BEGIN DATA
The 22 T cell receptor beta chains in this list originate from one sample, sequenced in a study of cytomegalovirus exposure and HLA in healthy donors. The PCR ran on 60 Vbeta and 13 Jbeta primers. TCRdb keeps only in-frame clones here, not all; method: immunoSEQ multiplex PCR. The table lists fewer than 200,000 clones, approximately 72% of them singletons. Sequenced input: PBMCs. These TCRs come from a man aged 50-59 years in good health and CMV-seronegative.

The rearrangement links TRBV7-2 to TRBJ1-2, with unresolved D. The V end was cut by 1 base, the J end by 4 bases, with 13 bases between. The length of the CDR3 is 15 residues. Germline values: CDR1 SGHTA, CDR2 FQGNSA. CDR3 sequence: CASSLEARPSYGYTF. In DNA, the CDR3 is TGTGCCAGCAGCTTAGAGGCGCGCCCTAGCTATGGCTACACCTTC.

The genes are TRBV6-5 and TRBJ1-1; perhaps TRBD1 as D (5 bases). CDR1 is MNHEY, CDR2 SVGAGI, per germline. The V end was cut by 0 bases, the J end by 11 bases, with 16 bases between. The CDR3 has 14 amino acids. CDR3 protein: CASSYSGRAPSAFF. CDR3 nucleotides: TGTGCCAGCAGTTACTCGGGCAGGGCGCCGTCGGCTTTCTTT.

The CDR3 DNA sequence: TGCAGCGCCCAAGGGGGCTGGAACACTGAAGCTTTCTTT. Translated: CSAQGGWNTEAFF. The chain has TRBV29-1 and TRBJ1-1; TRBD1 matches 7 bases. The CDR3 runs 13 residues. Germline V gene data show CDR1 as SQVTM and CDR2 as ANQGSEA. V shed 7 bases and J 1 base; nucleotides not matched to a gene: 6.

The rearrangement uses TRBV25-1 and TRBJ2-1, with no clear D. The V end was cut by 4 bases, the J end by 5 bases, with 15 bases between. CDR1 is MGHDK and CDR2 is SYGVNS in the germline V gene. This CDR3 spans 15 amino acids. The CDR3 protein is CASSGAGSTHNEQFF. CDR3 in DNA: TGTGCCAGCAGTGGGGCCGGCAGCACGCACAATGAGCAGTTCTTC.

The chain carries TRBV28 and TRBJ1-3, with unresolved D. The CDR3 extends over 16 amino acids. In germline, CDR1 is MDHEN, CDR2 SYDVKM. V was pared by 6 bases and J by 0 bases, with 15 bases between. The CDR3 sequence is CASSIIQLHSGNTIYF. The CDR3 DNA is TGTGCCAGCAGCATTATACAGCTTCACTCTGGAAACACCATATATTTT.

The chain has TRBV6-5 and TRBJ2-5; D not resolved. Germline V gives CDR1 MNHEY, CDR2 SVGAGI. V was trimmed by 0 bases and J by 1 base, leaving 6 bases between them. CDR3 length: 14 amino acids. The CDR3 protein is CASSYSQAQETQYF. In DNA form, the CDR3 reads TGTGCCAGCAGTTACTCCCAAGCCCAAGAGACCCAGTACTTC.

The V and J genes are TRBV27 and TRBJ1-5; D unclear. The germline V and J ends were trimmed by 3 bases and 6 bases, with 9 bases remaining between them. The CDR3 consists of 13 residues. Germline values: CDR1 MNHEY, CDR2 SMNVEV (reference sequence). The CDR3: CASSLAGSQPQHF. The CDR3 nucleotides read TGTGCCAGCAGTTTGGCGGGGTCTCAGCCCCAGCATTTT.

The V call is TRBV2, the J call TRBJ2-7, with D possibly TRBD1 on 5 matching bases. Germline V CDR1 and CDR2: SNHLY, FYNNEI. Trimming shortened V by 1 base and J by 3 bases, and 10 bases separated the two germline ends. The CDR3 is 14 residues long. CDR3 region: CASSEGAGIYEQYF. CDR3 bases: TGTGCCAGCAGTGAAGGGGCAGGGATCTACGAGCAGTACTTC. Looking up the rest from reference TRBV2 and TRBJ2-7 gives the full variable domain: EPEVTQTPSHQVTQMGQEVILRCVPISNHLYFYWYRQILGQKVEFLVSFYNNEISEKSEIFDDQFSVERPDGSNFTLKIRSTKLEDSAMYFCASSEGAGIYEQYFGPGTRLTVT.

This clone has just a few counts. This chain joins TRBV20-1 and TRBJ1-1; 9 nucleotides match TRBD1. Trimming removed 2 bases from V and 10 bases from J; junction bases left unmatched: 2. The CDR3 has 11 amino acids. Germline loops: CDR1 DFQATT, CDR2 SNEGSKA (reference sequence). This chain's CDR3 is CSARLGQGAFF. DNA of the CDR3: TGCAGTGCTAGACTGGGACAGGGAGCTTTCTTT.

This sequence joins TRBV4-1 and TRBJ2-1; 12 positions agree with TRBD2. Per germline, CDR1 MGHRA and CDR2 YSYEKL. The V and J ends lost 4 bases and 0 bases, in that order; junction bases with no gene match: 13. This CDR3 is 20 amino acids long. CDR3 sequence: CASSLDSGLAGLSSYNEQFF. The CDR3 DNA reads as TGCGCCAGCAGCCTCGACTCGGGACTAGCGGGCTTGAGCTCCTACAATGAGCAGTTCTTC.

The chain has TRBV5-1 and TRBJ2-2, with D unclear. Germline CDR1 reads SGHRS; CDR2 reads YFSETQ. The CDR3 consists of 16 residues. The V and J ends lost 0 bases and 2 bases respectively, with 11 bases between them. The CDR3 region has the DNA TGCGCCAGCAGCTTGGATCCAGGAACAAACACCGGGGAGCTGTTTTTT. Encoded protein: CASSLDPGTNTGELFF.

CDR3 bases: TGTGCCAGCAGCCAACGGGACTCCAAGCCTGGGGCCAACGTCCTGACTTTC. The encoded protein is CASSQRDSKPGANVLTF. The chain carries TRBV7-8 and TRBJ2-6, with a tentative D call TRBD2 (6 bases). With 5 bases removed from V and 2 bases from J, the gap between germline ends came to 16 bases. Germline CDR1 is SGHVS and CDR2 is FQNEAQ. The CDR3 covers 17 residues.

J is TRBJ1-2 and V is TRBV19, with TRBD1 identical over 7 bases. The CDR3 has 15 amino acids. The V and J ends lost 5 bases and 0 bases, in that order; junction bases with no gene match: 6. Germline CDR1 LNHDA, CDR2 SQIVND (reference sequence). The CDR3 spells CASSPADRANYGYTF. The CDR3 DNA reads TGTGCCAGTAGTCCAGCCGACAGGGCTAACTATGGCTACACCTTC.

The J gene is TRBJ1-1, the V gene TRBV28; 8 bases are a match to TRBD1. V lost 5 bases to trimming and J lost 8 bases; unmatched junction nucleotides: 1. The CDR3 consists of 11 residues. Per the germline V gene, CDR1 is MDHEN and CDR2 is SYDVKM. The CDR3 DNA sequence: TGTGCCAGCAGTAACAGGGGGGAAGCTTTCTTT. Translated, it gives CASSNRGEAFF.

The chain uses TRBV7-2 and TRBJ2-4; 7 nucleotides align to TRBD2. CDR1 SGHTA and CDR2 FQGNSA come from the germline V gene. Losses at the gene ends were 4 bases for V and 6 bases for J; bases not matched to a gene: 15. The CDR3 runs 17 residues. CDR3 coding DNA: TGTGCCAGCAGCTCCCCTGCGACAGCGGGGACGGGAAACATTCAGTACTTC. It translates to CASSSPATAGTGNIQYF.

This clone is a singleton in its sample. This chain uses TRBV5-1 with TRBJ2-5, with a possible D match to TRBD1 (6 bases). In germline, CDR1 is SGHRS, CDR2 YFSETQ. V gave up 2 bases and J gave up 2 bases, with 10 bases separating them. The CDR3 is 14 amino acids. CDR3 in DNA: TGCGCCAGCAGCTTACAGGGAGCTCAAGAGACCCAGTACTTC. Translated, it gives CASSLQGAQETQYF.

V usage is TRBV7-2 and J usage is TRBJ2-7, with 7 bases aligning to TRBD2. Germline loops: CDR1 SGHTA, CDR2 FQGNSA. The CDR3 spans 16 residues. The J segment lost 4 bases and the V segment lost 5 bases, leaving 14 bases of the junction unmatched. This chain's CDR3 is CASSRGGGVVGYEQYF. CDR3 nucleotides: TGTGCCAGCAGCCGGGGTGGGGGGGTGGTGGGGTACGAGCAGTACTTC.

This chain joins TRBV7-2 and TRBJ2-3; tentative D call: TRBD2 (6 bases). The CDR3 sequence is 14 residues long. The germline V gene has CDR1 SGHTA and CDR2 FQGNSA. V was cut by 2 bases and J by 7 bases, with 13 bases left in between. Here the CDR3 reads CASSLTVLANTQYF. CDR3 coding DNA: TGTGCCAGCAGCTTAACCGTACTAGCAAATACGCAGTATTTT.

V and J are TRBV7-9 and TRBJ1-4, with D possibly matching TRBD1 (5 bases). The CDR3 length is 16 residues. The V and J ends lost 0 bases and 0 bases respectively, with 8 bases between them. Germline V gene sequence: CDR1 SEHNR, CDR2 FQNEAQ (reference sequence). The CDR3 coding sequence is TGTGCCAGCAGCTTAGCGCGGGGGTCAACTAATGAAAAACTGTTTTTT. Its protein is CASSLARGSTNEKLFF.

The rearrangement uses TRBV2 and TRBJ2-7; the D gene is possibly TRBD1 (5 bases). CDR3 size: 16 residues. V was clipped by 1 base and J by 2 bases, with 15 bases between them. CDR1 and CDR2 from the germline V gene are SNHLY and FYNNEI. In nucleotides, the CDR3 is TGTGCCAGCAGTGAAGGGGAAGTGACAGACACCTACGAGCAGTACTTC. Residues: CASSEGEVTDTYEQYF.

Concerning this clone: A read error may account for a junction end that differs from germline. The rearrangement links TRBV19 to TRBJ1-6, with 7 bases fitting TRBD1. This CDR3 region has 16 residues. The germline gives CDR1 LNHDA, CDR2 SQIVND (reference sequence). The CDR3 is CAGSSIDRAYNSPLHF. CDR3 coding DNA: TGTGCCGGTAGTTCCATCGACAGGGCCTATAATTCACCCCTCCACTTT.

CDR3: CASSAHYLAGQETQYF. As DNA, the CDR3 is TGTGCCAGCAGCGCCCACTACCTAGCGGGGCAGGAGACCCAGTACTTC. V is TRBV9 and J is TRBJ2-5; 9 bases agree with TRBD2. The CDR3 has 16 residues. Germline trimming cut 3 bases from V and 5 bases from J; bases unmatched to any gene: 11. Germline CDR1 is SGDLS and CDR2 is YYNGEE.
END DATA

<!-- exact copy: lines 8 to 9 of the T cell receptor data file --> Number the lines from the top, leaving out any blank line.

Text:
The V and J genes are TRBV27 and TRBJ1-5; D unclear. The germline V and J ends were trimmed by 3 bases and 6 bases, with 9 bases remaining between them. The CDR3 consists of 13 residues. Germline values: CDR1 MNHEY, CDR2 SMNVEV (reference sequence). The CDR3: CASSLAGSQPQHF. The CDR3 nucleotides read TGTGCCAGCAGTTTGGCGGGGTCTCAGCCCCAGCATTTT.

The V call is TRBV2, the J call TRBJ2-7, with D possibly TRBD1 on 5 matching bases. Germline V CDR1 and CDR2: SNHLY, FYNNEI. Trimming shortened V by 1 base and J by 3 bases, and 10 bases separated the two germline ends. The CDR3 is 14 residues long. CDR3 region: CASSEGAGIYEQYF. CDR3 bases: TGTGCCAGCAGTGAAGGGGCAGGGATCTACGAGCAGTACTTC. Looking up the rest from reference TRBV2 and TRBJ2-7 gives the full variable domain: EPEVTQTPSHQVTQMGQEVILRCVPISNHLYFYWYRQILGQKVEFLVSFYNNEISEKSEIFDDQFSVERPDGSNFTLKIRSTKLEDSAMYFCASSEGAGIYEQYFGPGTRLTVT.